Sharing lived experience: How upper secondary school chemistry teachers and students use narratives to make chemistry more meaningful
2006 (English)Doctoral thesis, monograph (Other academic)
This dissertation concerns the place of teachers’ and students’ narratives in making school chemistry more meaningful to students. The material was collected at upper secondary school courses and consists of interviews with six experienced chemistry teachers, five adult students attending evening classes and six younger students. The methodological and theoretical approach is mainly inspired by John Dewey’s (1925, 1938) notion of continuity and by narrative inquiry as formulated by Clandinin & Connelly (2000). In defining narratives as a way of knowing, Bruner’s (1996, 2002) distinction between paradigmatic and narrative cognition is used, as well as his ideas about the past, the present and the possible.
The findings show how teachers use narratives from their own lived experience as well as from other people’s lives in order to make chemistry more meaningful. Moreover, they use a narrative format to make their scientific explanations meaningful. Students use narratives or stories connected to their own lived experience to make sense of chemistry. These results show how chemistry can be made part of a meaningful context through sharing lived experience by means of storytelling. Narratives are used to make everyday life and chemistry class experiences continuous in the sense suggested by Dewey (1938). In accordance with his thoughts on experience, narratives are of help in the science classroom not only in making science more relevant and interesting, but also easier to understand. In the dissertation numerous examples of such stories are given and their role in learning chemistry is discussed.
The stories of the teachers and students in the study are retold and analysed according to additional analytic tools in order to further document their role in teaching chemistry. It is argued that the collected narratives constitute an ingredient in teachers’ pedagogical content knowledge, PCK, according to Shulman (1986). How they can be used in different content areas of science and chemistry is discussed. The content of the narratives is also related to the Swedish curriculum, to the findings of the ROSE project and to Roberts’s (1982) knowledge emphases. The content analyses show that narratives make chemistry in class pluralistic in allowing the lived experiences of teachers and students to interact with the scientific facts.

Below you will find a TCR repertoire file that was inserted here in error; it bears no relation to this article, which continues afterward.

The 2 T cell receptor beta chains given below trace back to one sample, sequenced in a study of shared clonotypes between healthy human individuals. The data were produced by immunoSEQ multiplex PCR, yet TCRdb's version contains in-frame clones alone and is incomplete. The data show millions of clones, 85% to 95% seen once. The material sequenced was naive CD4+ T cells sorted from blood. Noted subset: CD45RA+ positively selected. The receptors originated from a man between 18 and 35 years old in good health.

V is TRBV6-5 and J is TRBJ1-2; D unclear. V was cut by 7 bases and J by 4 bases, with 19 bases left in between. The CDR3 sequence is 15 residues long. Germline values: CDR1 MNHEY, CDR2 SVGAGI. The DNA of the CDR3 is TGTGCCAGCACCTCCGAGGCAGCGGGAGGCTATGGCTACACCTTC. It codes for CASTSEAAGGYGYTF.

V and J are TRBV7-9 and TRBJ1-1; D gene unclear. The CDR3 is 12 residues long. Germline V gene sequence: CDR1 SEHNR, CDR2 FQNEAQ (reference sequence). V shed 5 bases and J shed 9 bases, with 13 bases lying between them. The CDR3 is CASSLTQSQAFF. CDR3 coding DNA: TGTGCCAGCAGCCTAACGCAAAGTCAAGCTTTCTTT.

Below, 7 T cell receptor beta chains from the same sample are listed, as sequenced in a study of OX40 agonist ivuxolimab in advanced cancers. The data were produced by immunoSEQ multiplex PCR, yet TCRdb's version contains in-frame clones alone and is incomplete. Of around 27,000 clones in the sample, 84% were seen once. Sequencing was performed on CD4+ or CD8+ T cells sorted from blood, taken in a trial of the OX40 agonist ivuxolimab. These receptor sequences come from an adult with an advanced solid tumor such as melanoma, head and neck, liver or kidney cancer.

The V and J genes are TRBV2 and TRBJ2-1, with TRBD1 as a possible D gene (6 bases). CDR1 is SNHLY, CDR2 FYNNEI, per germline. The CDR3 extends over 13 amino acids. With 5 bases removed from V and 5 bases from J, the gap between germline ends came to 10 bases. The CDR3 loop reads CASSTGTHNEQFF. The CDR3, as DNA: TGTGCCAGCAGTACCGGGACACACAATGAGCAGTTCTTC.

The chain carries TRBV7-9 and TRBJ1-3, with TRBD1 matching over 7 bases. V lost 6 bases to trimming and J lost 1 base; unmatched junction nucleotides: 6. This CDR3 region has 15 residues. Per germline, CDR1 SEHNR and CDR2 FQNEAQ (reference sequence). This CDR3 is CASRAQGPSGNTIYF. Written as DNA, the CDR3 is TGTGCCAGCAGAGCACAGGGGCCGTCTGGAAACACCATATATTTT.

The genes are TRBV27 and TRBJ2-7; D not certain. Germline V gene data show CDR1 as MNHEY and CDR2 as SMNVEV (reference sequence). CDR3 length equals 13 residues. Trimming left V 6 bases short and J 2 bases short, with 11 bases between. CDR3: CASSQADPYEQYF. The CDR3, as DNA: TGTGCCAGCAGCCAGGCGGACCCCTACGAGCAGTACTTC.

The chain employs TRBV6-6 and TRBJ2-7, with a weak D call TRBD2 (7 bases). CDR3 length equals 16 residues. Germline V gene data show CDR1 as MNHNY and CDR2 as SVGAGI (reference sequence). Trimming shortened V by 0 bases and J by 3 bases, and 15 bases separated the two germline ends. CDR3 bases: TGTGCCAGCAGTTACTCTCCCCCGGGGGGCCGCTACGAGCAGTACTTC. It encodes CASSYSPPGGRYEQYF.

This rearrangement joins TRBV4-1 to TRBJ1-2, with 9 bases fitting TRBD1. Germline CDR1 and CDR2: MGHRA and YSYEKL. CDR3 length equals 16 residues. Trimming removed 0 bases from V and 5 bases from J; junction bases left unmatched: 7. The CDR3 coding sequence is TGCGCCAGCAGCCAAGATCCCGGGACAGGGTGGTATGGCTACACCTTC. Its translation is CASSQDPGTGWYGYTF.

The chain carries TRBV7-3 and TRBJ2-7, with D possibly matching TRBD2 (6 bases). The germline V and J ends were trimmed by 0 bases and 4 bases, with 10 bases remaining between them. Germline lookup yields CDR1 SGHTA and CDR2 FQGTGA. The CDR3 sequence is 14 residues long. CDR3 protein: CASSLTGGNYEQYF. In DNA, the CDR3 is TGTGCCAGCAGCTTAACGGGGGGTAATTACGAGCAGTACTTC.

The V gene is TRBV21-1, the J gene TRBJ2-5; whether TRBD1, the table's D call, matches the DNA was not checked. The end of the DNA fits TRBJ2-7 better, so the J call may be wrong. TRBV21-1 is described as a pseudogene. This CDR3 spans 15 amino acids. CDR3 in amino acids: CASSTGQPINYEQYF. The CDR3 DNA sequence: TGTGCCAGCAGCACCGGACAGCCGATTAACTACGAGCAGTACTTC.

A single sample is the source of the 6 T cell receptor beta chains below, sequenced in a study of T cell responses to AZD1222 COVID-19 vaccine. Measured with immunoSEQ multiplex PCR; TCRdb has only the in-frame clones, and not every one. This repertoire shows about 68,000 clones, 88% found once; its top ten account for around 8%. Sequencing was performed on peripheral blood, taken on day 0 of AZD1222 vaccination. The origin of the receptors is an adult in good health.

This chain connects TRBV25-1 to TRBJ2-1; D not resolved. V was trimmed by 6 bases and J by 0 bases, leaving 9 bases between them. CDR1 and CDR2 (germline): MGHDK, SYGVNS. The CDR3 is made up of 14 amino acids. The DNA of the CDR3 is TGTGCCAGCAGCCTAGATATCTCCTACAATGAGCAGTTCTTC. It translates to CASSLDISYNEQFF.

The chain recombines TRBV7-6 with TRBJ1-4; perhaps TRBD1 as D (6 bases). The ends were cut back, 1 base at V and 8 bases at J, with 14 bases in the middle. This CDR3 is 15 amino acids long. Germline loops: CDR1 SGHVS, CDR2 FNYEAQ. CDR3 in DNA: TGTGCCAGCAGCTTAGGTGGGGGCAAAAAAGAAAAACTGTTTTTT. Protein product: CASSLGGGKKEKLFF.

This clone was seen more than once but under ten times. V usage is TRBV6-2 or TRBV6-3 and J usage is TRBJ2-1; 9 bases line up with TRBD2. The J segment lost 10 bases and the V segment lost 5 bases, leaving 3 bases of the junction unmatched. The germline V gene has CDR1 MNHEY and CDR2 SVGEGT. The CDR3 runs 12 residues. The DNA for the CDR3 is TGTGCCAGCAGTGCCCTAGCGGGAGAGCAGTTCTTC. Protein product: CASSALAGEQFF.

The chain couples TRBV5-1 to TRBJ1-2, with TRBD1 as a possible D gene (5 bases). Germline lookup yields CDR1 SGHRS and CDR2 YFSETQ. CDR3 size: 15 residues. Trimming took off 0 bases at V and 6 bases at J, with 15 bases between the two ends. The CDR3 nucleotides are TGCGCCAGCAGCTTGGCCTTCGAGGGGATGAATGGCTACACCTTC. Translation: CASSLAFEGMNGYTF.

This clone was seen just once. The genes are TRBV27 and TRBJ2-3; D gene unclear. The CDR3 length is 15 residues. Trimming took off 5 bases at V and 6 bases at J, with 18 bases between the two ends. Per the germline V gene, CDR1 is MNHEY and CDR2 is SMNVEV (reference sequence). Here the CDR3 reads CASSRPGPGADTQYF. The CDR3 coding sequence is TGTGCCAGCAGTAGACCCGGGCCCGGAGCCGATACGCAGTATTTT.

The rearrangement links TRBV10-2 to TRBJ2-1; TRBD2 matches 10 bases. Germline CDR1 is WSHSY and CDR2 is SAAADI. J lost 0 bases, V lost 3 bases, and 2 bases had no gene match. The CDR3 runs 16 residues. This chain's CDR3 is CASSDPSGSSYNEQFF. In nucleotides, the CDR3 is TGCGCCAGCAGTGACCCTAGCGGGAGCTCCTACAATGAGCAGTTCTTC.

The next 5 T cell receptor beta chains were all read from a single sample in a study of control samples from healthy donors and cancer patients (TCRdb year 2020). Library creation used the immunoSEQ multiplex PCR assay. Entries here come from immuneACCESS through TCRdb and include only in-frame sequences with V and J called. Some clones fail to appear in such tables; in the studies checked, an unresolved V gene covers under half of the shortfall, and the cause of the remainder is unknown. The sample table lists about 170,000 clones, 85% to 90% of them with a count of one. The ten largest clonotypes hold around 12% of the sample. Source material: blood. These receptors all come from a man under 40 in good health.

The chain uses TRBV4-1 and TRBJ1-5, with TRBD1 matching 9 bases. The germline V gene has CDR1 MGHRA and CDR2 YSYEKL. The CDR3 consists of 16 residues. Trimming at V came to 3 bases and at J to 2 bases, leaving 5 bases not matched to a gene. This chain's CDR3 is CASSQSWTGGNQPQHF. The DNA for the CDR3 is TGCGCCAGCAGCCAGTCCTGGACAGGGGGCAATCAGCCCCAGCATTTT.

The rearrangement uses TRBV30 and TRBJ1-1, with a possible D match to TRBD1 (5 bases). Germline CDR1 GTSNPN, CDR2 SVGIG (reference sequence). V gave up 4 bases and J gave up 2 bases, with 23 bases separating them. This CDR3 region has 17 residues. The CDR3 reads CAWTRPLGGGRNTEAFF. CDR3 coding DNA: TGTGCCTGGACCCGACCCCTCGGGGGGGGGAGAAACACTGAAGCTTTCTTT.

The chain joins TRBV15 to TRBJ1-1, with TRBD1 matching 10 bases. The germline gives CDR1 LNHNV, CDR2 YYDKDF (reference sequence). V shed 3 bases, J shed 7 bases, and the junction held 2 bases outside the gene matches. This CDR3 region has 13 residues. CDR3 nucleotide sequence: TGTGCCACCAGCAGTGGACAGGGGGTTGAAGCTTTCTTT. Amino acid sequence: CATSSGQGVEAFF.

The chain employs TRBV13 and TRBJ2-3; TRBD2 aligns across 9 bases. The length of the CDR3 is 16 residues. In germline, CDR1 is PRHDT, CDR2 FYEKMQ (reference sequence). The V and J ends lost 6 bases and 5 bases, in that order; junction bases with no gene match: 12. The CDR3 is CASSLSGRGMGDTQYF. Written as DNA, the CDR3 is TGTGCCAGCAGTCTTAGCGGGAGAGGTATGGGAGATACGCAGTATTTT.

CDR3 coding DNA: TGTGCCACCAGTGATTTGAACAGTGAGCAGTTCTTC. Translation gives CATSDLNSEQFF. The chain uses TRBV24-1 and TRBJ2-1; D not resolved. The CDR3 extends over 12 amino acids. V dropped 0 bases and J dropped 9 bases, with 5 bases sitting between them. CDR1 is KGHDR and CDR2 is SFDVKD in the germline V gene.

The final discussion concerning narrative inquiry is inspired by what Clandinin & Connelly (2000) wrote about “clashes at the boundaries”. The specific boundary in this dissertation is situated between canonical science teaching methods on the one hand and the use of narratives in teaching and narrative inquiry as research method on the other hand. Reductionism alone cannot explain nature and the complexity of life (Dewey 1925, 1938 and Midgley 2004), and the results of this dissertation show that narratives are used by both students and teachers in order to make sense of chemistry. Narratives constitute a way to make the reductionist knowing of science part of a more meaningful whole in accordance with Dewey’s holistic ideas about education.
The results of this study suggest that teaching narratives can – and should – be used in science as a complement to other, more scientifically oriented educational methods. Thus, it supports many of the efforts made within context-based approaches, such as Case Studies, LCP (Large Context Problems), PBL (Problem-Based Learning), the Salter’s method and the Storyline method. Further implications of the results for teaching, learning, teacher education and research are explored.
Place, publisher, year, edition, pages
Stockholm Institute of Education Press , 2006. , 280 p.
Studies in educational sciences, ISSN 1400-478X ; 90
Chemistry, cognition, Dewey, knowledge emphases, learning, meaning-making, narrative, narrative inquiry, pedagogical content knowledge, post-modernity, pragmatism, science education, teaching, the content of science
IdentifiersURN: urn:nbn:se:su:diva-1285ISBN: 139176566176OAI: oai:DiVA.org:su-1285DiVA: diva2:189787
2006-10-20, Konradsbergsaulan, Lärarhögskolan, hus K, Rålambsvägen 24-30, Stockholm, 10:00
Tytler, Russell, Professor
Wickman, Per Olof, Professor